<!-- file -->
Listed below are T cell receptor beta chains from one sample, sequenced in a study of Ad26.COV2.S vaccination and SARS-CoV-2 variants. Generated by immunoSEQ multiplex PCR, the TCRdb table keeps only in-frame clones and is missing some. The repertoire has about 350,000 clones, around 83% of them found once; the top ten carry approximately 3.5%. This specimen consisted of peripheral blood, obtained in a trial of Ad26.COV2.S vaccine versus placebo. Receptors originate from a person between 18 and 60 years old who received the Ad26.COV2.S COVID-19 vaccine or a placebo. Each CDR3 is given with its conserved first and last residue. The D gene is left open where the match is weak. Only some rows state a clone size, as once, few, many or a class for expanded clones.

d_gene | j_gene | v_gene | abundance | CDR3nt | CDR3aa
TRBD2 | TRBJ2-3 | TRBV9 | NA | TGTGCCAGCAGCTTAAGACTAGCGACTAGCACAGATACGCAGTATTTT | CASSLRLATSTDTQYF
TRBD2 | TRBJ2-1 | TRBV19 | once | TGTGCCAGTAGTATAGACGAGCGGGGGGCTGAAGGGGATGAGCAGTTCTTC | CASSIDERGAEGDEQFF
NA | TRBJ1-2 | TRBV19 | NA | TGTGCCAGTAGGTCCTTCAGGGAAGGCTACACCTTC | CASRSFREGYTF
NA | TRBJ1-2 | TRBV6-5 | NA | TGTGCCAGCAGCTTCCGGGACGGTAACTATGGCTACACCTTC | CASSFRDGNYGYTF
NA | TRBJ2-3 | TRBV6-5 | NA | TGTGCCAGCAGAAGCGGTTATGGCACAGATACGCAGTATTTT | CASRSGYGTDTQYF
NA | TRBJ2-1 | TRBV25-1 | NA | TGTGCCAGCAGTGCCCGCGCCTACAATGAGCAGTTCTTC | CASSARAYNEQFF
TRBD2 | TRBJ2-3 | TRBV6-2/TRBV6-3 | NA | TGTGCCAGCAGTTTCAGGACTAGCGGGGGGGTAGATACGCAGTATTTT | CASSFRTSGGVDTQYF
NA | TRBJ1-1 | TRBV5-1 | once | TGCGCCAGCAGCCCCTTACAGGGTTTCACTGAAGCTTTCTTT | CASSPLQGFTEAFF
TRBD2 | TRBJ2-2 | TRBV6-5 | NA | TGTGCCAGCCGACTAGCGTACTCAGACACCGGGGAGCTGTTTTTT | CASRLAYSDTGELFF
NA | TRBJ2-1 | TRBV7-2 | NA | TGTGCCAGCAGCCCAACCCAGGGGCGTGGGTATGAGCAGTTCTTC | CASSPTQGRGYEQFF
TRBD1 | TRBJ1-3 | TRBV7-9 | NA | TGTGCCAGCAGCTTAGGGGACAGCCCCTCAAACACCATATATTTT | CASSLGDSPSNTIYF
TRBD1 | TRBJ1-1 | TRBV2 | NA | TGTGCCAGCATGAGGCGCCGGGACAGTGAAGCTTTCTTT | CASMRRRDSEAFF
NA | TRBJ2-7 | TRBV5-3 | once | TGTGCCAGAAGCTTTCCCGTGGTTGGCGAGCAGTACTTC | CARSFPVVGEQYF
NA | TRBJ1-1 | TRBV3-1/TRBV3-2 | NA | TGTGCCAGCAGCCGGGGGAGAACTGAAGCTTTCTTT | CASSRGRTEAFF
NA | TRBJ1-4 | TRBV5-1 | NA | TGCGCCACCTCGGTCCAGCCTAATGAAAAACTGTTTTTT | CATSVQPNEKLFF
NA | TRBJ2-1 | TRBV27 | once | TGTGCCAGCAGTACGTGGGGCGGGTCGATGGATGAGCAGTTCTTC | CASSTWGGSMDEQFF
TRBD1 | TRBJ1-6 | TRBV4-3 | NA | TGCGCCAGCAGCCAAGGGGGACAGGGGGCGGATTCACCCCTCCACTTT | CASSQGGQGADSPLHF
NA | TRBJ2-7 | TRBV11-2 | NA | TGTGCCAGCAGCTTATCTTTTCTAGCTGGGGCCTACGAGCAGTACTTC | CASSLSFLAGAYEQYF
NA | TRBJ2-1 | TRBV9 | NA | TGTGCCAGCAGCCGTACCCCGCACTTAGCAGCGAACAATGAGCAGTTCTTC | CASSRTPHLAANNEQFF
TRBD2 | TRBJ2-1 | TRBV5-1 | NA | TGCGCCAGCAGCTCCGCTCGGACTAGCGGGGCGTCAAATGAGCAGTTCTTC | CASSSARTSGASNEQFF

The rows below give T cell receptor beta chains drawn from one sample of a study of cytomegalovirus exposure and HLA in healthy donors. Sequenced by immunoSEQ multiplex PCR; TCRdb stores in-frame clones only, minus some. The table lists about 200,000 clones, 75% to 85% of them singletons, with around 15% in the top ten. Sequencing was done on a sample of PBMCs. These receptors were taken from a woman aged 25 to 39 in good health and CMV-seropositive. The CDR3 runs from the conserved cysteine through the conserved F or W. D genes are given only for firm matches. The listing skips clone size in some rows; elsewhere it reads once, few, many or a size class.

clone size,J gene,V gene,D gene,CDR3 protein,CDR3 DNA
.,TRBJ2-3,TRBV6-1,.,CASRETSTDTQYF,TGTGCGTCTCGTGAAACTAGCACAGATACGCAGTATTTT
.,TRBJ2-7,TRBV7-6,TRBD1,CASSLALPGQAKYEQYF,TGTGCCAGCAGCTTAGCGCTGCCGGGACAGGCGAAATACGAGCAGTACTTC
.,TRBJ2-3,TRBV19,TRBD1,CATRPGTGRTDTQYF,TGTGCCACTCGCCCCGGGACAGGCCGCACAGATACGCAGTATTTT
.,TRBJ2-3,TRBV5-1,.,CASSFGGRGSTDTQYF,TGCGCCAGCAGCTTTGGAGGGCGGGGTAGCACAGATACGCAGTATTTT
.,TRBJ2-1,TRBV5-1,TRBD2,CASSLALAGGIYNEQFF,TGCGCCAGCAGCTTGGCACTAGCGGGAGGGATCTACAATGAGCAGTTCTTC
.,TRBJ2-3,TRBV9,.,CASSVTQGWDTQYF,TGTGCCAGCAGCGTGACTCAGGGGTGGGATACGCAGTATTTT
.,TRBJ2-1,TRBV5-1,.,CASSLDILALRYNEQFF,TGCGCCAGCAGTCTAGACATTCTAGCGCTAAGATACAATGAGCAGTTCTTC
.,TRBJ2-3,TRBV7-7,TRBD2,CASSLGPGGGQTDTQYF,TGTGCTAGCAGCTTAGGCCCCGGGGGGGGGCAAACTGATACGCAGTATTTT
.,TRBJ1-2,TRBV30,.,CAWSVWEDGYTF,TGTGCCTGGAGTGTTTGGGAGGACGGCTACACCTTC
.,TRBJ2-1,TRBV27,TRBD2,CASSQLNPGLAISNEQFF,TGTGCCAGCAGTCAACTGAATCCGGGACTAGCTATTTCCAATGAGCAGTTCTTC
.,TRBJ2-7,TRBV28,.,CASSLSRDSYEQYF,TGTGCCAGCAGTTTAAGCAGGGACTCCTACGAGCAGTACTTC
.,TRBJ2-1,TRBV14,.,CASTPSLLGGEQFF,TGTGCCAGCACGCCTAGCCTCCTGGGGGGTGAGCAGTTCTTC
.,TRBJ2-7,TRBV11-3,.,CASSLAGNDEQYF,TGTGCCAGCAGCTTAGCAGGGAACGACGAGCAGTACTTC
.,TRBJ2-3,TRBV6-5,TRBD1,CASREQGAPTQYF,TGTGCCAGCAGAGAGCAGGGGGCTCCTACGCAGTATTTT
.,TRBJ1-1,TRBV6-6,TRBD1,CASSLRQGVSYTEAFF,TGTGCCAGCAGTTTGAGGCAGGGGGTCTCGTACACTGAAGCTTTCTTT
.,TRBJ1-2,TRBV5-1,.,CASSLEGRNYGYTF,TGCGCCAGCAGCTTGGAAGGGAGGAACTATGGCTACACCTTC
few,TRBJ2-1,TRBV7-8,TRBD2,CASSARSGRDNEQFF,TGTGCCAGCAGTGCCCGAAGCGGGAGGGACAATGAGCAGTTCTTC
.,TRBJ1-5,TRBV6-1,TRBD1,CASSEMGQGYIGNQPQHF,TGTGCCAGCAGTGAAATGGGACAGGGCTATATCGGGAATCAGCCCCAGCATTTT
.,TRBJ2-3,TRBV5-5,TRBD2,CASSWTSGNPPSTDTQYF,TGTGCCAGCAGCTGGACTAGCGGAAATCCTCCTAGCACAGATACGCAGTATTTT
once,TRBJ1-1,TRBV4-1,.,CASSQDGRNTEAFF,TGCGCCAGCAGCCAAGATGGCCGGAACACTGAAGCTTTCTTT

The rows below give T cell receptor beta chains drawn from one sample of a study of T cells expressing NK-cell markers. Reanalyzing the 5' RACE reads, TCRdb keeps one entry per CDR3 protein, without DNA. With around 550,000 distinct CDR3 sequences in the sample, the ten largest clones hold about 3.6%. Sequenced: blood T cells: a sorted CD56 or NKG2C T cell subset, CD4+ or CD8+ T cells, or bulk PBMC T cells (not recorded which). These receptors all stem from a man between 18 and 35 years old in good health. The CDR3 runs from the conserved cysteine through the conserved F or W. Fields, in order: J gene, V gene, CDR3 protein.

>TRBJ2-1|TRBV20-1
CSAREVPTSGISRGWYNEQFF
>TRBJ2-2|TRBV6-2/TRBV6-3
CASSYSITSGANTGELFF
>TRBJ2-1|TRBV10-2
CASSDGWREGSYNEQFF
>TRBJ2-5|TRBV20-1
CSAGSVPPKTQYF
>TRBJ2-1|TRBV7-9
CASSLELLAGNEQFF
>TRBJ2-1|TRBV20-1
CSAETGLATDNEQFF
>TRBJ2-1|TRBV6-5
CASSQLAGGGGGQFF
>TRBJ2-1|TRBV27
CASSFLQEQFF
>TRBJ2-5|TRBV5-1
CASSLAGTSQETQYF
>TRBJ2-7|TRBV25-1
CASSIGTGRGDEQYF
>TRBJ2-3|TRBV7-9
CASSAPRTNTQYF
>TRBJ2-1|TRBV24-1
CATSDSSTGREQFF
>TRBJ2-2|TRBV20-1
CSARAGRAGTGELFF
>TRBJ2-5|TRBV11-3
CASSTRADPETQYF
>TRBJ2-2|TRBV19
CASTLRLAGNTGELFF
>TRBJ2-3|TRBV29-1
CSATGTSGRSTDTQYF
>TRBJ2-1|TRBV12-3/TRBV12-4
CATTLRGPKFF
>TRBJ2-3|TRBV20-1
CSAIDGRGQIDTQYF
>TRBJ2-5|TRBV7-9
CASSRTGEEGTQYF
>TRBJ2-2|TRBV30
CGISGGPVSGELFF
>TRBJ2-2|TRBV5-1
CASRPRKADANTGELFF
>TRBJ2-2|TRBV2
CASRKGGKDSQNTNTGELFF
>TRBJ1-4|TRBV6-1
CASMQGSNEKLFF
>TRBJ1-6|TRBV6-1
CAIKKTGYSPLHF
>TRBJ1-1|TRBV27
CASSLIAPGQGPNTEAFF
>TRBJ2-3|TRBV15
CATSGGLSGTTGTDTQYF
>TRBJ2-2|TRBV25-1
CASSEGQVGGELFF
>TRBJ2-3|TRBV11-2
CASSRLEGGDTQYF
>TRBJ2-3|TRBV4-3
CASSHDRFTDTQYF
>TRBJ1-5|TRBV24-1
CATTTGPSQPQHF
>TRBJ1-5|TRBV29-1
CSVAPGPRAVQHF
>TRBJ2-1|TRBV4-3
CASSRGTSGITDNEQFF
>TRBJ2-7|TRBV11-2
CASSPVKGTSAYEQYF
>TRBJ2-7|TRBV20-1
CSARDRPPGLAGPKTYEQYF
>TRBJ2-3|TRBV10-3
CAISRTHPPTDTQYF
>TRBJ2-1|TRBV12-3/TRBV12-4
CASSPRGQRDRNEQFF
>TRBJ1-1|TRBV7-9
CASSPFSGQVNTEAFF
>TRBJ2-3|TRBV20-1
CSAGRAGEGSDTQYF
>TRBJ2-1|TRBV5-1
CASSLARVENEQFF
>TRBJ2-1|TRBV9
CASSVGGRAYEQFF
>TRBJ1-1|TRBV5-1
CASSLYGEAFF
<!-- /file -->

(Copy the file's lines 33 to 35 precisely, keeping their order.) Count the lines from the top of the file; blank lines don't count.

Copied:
.,TRBJ1-2,TRBV30,.,CAWSVWEDGYTF,TGTGCCTGGAGTGTTTGGGAGGACGGCTACACCTTC
.,TRBJ2-1,TRBV27,TRBD2,CASSQLNPGLAISNEQFF,TGTGCCAGCAGTCAACTGAATCCGGGACTAGCTATTTCCAATGAGCAGTTCTTC
.,TRBJ2-7,TRBV28,.,CASSLSRDSYEQYF,TGTGCCAGCAGTTTAAGCAGGGACTCCTACGAGCAGTACTTC